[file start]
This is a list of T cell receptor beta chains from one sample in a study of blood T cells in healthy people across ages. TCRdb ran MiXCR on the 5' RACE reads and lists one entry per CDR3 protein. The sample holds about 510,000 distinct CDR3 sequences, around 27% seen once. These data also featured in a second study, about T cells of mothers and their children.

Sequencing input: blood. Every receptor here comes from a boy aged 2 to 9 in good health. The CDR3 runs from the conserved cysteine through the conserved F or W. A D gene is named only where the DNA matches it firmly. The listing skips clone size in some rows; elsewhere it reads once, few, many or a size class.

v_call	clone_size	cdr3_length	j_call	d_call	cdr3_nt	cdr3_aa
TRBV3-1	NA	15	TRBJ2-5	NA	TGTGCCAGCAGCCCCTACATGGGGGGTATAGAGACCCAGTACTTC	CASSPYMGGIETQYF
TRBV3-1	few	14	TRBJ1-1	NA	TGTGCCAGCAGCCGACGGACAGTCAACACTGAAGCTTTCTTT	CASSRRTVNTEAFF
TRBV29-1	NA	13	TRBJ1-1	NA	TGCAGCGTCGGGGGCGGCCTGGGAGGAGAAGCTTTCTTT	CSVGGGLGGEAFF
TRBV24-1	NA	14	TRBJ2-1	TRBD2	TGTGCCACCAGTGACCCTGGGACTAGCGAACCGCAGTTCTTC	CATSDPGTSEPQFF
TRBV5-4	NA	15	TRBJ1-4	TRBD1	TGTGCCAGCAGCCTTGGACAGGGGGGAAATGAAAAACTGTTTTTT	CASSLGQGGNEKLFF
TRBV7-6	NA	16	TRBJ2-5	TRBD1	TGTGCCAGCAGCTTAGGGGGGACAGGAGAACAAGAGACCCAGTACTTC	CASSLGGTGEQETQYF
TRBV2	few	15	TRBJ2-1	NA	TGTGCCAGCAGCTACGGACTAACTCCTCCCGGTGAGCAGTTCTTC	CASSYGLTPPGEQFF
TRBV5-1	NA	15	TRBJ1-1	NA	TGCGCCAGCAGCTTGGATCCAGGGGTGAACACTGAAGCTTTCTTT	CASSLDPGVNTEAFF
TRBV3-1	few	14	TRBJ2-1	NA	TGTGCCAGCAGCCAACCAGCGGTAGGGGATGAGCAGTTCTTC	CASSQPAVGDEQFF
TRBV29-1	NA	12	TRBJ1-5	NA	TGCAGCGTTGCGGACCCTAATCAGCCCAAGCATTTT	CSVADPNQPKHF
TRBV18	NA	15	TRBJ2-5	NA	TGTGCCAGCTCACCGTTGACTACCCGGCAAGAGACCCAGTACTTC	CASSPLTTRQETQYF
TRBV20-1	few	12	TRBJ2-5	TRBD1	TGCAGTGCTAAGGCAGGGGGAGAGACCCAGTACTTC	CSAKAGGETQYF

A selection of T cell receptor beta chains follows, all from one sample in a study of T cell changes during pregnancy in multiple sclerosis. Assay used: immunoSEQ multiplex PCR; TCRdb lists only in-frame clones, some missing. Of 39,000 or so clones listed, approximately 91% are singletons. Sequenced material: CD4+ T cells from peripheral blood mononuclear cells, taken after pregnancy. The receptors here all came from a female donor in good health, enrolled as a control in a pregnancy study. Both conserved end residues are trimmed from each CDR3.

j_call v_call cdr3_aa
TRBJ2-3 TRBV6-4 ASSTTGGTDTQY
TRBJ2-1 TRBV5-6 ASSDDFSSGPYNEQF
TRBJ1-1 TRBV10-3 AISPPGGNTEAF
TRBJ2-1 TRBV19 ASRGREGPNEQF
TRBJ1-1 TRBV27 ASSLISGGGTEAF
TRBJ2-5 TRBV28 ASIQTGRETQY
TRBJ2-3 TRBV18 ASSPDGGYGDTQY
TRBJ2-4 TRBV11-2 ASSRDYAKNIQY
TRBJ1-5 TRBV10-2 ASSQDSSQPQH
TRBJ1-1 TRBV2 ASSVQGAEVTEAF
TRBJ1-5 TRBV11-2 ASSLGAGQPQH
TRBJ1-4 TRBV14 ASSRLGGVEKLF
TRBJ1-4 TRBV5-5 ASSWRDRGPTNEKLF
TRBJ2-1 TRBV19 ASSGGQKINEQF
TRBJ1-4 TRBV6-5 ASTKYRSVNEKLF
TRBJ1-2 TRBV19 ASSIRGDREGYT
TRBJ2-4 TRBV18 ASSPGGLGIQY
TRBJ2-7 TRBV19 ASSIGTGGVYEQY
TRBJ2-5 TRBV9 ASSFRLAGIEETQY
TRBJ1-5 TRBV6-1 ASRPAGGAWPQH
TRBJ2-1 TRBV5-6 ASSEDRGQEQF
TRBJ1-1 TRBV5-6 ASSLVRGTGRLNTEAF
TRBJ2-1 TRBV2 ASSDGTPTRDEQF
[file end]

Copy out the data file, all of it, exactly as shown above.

This is a list of T cell receptor beta chains from one sample in a study of blood T cells in healthy people across ages. TCRdb ran MiXCR on the 5' RACE reads and lists one entry per CDR3 protein. The sample holds about 510,000 distinct CDR3 sequences, around 27% seen once. These data also featured in a second study, about T cells of mothers and their children.

Sequencing input: blood. Every receptor here comes from a boy aged 2 to 9 in good health. The CDR3 runs from the conserved cysteine through the conserved F or W. A D gene is named only where the DNA matches it firmly. The listing skips clone size in some rows; elsewhere it reads once, few, many or a size class.

v_call	clone_size	cdr3_length	j_call	d_call	cdr3_nt	cdr3_aa
TRBV3-1	NA	15	TRBJ2-5	NA	TGTGCCAGCAGCCCCTACATGGGGGGTATAGAGACCCAGTACTTC	CASSPYMGGIETQYF
TRBV3-1	few	14	TRBJ1-1	NA	TGTGCCAGCAGCCGACGGACAGTCAACACTGAAGCTTTCTTT	CASSRRTVNTEAFF
TRBV29-1	NA	13	TRBJ1-1	NA	TGCAGCGTCGGGGGCGGCCTGGGAGGAGAAGCTTTCTTT	CSVGGGLGGEAFF
TRBV24-1	NA	14	TRBJ2-1	TRBD2	TGTGCCACCAGTGACCCTGGGACTAGCGAACCGCAGTTCTTC	CATSDPGTSEPQFF
TRBV5-4	NA	15	TRBJ1-4	TRBD1	TGTGCCAGCAGCCTTGGACAGGGGGGAAATGAAAAACTGTTTTTT	CASSLGQGGNEKLFF
TRBV7-6	NA	16	TRBJ2-5	TRBD1	TGTGCCAGCAGCTTAGGGGGGACAGGAGAACAAGAGACCCAGTACTTC	CASSLGGTGEQETQYF
TRBV2	few	15	TRBJ2-1	NA	TGTGCCAGCAGCTACGGACTAACTCCTCCCGGTGAGCAGTTCTTC	CASSYGLTPPGEQFF
TRBV5-1	NA	15	TRBJ1-1	NA	TGCGCCAGCAGCTTGGATCCAGGGGTGAACACTGAAGCTTTCTTT	CASSLDPGVNTEAFF
TRBV3-1	few	14	TRBJ2-1	NA	TGTGCCAGCAGCCAACCAGCGGTAGGGGATGAGCAGTTCTTC	CASSQPAVGDEQFF
TRBV29-1	NA	12	TRBJ1-5	NA	TGCAGCGTTGCGGACCCTAATCAGCCCAAGCATTTT	CSVADPNQPKHF
TRBV18	NA	15	TRBJ2-5	NA	TGTGCCAGCTCACCGTTGACTACCCGGCAAGAGACCCAGTACTTC	CASSPLTTRQETQYF
TRBV20-1	few	12	TRBJ2-5	TRBD1	TGCAGTGCTAAGGCAGGGGGAGAGACCCAGTACTTC	CSAKAGGETQYF

A selection of T cell receptor beta chains follows, all from one sample in a study of T cell changes during pregnancy in multiple sclerosis. Assay used: immunoSEQ multiplex PCR; TCRdb lists only in-frame clones, some missing. Of 39,000 or so clones listed, approximately 91% are singletons. Sequenced material: CD4+ T cells from peripheral blood mononuclear cells, taken after pregnancy. The receptors here all came from a female donor in good health, enrolled as a control in a pregnancy study. Both conserved end residues are trimmed from each CDR3.

j_call v_call cdr3_aa
TRBJ2-3 TRBV6-4 ASSTTGGTDTQY
TRBJ2-1 TRBV5-6 ASSDDFSSGPYNEQF
TRBJ1-1 TRBV10-3 AISPPGGNTEAF
TRBJ2-1 TRBV19 ASRGREGPNEQF
TRBJ1-1 TRBV27 ASSLISGGGTEAF
TRBJ2-5 TRBV28 ASIQTGRETQY
TRBJ2-3 TRBV18 ASSPDGGYGDTQY
TRBJ2-4 TRBV11-2 ASSRDYAKNIQY
TRBJ1-5 TRBV10-2 ASSQDSSQPQH
TRBJ1-1 TRBV2 ASSVQGAEVTEAF
TRBJ1-5 TRBV11-2 ASSLGAGQPQH
TRBJ1-4 TRBV14 ASSRLGGVEKLF
TRBJ1-4 TRBV5-5 ASSWRDRGPTNEKLF
TRBJ2-1 TRBV19 ASSGGQKINEQF
TRBJ1-4 TRBV6-5 ASTKYRSVNEKLF
TRBJ1-2 TRBV19 ASSIRGDREGYT
TRBJ2-4 TRBV18 ASSPGGLGIQY
TRBJ2-7 TRBV19 ASSIGTGGVYEQY
TRBJ2-5 TRBV9 ASSFRLAGIEETQY
TRBJ1-5 TRBV6-1 ASRPAGGAWPQH
TRBJ2-1 TRBV5-6 ASSEDRGQEQF
TRBJ1-1 TRBV5-6 ASSLVRGTGRLNTEAF
TRBJ2-1 TRBV2 ASSDGTPTRDEQF